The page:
Archive for December, 2003
- Had a beer
- Installed track lighting
- Installed washer & dryer
- Installed dimmer switch
- Removed two shutters
- Cut my hand while removing the second of two shutters
- Tried to remember when my last tetanus shot was
- Received tetanus shot
- Made 7 trips to Home Depot in as many days
- Had a beer
- Did a fair amount of writing
- Stained two bookcases (acutally, they hold CDs)
- Watched the Two Towers (Extended DVD, of course)
* The list excludes the holidays themselves, which were/are very nice. List items subject to change, removal or amendment without notice.
I’ve been meaning to recap the last SimpleQuiz question for awhile now. You know, the Holidays…
Looking back on multi-paragraph list items, it appears that (to me) option C might be the way to go — using CSS to modify any default top paragraph padding (as Mark Newhouse suggested using a descendant selector). Using the
:first-child pseudo-class would also work, but with mixed support.
But aside from the styling, the real debate could be, if you were to use C — would you wrap single paragraph list items in paragraphs as well? Seems like overkill, yet strange to have only mult-paragraph items use paragraph tags and the rest just live in
I’m not intending to restart the debate — just some holiday fruitcake for thought.
To me, a list item is just that — a list item. Not necessarily a paragraph of text. It would seem extraneous to add paragraph tags to all short items for the purpose of making the multi-paragraph items feel more at home. Is there anything wrong with having paragraph tags only on multi-paragraph list items and not single items? I don’t think so, but when I re-read the question, it sort of strikes me as unecessary to ask.
Yet, it could also be the time of year. The time where it’s hard to get your mind back in the swing of things. When I all I really want to do is watch bad movies while making the best selection I can from an assortment of Russell Stover chocolates.
When I say to someone,
we bought a new house, what I really mean is that we bought an old house. Case in point: the stove.
This thing is ancient — but it’s so old, that the style is almost hip in a way. I love the typography on it. Typography? Wait a minute… a stove is much more about function than form. I should care about how it performs — the heat it produces, cooking time, etc.
The stove works just fine, and I remember the realtor saying that it was made so long ago that it’ll probably last another 50 years. Manufactured at a time perhaps before planned obsolescence.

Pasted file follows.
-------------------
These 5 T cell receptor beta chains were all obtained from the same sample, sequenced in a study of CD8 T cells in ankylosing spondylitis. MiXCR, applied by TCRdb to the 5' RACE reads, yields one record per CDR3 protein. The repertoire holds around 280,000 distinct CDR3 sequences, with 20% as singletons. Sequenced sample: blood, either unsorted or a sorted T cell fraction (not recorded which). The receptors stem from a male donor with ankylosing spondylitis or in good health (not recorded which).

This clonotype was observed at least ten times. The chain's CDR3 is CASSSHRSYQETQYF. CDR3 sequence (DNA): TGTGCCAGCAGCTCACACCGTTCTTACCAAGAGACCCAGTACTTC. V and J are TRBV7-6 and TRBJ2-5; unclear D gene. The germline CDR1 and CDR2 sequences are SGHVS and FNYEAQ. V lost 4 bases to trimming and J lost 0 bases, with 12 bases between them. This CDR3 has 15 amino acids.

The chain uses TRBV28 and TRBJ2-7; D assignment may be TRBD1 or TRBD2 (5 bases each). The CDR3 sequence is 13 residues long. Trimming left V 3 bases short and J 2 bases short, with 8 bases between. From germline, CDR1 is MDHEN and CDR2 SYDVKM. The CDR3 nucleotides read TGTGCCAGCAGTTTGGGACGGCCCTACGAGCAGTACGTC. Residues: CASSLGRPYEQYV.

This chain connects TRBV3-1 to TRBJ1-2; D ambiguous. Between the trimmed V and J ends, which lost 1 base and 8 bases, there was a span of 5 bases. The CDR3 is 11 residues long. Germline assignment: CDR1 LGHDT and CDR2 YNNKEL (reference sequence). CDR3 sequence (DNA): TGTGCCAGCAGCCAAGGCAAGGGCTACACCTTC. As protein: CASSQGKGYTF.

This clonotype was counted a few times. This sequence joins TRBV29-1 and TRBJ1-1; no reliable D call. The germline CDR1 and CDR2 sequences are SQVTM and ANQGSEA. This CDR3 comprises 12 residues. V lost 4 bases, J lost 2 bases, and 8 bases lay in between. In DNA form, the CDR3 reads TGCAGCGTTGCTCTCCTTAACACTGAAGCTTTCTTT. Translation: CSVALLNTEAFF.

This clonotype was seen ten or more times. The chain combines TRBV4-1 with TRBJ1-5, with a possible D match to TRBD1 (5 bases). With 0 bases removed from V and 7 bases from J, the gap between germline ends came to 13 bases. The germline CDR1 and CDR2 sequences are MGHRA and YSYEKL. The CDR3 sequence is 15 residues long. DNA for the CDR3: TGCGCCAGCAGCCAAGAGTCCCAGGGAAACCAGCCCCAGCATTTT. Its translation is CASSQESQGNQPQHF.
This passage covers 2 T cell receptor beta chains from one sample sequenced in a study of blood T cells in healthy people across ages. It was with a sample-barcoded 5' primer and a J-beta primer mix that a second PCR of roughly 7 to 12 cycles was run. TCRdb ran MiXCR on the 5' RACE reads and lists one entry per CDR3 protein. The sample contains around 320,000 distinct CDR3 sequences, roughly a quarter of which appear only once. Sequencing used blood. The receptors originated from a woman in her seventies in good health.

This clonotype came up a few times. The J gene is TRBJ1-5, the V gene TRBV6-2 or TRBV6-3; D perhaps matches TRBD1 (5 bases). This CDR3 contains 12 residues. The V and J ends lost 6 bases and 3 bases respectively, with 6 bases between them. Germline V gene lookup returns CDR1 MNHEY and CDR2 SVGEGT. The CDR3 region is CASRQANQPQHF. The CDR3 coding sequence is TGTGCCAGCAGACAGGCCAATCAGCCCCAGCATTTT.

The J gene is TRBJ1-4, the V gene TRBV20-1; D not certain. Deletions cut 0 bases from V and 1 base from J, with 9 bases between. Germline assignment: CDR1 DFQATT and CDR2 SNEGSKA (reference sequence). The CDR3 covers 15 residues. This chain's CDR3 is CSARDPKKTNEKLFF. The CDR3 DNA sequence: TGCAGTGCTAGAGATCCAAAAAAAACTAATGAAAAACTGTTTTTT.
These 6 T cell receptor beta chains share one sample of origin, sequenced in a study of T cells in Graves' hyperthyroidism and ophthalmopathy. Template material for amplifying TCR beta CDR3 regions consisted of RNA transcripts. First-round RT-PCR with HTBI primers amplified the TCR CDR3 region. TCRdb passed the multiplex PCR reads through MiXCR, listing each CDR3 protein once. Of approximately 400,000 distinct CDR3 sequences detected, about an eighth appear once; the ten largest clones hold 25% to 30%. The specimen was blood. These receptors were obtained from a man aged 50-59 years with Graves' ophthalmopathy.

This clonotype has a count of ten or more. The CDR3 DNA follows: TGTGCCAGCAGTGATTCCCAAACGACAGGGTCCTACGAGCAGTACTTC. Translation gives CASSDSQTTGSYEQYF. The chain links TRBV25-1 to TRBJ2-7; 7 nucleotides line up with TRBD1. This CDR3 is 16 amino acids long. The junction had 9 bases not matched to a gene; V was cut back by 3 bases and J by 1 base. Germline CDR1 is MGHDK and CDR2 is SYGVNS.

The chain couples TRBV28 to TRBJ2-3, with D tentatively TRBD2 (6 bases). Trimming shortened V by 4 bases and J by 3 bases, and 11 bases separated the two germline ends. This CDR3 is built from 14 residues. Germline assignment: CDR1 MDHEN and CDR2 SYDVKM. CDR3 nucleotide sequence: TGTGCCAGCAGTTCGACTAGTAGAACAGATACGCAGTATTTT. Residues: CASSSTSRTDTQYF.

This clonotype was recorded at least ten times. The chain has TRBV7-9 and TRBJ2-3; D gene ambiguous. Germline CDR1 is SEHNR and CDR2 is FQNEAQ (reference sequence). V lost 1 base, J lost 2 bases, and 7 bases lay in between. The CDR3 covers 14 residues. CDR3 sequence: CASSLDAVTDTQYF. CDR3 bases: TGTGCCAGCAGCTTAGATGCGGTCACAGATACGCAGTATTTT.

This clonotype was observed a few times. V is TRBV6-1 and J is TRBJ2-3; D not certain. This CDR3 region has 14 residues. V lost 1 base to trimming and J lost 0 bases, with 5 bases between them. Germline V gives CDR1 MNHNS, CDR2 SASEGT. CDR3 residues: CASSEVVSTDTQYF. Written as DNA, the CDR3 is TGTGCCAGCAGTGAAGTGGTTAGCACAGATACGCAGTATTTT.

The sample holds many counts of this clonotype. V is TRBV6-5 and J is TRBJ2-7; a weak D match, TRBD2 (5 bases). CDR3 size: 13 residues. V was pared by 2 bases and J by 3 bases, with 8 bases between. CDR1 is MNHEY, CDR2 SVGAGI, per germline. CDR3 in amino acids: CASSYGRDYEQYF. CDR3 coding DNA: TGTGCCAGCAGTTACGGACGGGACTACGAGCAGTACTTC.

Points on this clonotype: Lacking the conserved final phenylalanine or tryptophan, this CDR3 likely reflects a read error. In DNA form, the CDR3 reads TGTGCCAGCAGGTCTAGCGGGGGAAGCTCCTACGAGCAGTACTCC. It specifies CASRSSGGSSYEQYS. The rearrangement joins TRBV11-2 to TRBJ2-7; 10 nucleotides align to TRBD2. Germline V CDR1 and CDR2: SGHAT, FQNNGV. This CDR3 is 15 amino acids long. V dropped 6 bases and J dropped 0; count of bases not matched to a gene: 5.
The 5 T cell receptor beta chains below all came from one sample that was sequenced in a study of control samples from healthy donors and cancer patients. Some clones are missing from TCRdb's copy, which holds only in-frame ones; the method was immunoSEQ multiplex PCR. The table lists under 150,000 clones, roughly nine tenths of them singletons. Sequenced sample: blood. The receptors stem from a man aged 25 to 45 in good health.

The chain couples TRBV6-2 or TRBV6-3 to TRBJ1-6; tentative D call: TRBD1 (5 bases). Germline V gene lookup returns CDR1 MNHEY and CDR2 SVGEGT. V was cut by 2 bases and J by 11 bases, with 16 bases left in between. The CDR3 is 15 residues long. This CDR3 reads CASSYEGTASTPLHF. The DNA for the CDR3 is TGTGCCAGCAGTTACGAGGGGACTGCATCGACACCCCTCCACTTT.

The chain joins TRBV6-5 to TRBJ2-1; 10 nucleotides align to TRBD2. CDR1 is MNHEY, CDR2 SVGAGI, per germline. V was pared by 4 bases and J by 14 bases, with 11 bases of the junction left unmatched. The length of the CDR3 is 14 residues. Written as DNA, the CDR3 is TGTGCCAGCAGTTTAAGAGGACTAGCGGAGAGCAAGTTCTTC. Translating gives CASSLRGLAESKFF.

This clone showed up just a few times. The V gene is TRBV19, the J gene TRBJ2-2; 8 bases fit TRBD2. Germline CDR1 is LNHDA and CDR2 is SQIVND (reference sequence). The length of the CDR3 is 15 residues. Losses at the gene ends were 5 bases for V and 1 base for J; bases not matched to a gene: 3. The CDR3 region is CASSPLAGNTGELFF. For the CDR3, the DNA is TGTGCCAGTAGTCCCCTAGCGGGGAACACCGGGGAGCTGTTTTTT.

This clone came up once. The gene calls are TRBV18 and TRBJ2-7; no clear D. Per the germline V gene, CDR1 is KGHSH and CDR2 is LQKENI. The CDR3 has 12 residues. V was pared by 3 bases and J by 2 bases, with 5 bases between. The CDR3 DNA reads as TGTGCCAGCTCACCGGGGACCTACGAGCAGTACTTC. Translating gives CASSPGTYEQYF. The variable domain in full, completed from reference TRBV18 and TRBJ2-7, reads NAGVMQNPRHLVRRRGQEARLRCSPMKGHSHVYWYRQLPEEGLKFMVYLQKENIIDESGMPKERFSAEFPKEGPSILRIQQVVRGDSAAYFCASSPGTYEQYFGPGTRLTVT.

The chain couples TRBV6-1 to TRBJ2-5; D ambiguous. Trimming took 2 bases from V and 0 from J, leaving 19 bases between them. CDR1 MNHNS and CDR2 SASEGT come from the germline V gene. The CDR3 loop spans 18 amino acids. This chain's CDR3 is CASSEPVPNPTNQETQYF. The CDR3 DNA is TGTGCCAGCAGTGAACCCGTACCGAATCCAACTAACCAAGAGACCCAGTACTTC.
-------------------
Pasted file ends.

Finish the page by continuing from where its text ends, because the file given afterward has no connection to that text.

I’m sure we’ll replace it someday, but for now it’s a matter of convincing ourselves that it’s just fine.
Anyhow, warm wishes for a Happy Holiday Season from SimpleBits. I will be sipping eggnog while priming, painting and spackling my way to a New Year.
So it’ll be easy to find, next time…
Microsoft Word automatically changes straight quotation marks ( ‘ or ” ) to curly (smart, or typographer’s) quotes as you type. You might not want curly quotes in some cases, for example, if you’re using quotation marks to designate feet and inches. To turn this feature on or off:
- On the Tools menu, click AutoCorrect, and then click the AutoFormat As You Type tab.
- Under Replace as you type, select or clear the “Straight quotes” with “smart quotes” check box.
Note: You can find and replace all instances of single or double curly quotes with straight quotes in your document. To do this, clear the “Straight quotes” with “smart quotes” check box on the AutoFormat As You Type tab. On the Edit menu, click Replace. In both the Find what and Replace with boxes, type ‘ or “, and then click Find Next or Replace All.
I’ve found a new favorite Mexican beer. Pacifico is certainly a better alternative to Corona, with, well… an actual flavor.
The few times I’ve had it have been in Mexican restaraunts, although I have spotted it at the liquor store (or “package store” — a term I still don’t fully understand) recently.
It’s a pilsner style beer, with a nice bite and champagne-like qualities. I’m having one now! Actually no, I’m not. But I’m sure I will soon enough — and any time I need to put out the fire of a habañero, or while fiddling with markup.
What’s your favorite beer?